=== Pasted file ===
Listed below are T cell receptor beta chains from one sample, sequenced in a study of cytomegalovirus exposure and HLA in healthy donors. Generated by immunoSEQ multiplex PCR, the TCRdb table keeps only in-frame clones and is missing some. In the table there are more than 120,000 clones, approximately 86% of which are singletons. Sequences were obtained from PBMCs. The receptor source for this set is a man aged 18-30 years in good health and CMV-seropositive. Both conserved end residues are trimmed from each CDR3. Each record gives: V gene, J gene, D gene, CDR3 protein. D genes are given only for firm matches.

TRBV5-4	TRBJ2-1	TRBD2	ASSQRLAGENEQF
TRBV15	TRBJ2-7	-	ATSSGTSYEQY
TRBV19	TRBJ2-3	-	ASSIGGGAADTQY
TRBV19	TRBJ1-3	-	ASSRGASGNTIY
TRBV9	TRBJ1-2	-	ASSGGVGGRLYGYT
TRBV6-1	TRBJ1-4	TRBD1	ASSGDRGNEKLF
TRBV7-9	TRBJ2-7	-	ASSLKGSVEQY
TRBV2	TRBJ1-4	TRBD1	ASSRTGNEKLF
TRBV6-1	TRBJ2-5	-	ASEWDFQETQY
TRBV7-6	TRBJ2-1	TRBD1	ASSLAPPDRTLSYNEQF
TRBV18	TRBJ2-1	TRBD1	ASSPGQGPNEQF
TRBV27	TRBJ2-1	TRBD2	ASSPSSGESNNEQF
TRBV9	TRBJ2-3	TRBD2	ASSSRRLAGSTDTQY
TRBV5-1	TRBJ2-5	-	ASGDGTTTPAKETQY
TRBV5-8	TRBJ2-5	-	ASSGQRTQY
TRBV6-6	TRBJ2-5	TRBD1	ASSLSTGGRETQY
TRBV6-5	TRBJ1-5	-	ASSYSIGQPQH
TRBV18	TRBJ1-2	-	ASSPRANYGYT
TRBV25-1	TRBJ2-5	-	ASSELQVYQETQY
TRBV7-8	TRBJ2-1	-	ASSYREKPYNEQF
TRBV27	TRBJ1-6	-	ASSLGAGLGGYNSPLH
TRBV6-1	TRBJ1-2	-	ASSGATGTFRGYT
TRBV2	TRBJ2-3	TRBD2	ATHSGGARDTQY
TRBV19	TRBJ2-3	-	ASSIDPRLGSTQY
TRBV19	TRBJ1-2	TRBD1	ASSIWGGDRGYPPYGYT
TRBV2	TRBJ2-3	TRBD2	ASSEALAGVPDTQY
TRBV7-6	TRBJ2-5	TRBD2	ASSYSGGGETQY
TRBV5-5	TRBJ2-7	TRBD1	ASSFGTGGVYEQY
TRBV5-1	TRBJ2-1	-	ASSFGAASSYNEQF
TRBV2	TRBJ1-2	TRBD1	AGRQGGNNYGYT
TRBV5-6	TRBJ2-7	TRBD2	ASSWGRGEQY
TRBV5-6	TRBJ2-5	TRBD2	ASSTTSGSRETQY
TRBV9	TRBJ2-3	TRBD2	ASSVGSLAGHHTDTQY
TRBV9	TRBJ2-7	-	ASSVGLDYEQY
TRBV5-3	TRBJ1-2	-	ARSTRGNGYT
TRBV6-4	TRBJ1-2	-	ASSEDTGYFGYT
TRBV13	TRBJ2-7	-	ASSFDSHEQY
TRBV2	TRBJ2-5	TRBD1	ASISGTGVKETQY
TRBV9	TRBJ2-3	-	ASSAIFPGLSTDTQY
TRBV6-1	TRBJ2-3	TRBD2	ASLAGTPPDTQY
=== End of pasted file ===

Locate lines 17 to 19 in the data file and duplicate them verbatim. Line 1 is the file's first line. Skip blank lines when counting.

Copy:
TRBV6-6	TRBJ2-5	TRBD1	ASSLSTGGRETQY
TRBV6-5	TRBJ1-5	-	ASSYSIGQPQH
TRBV18	TRBJ1-2	-	ASSPRANYGYT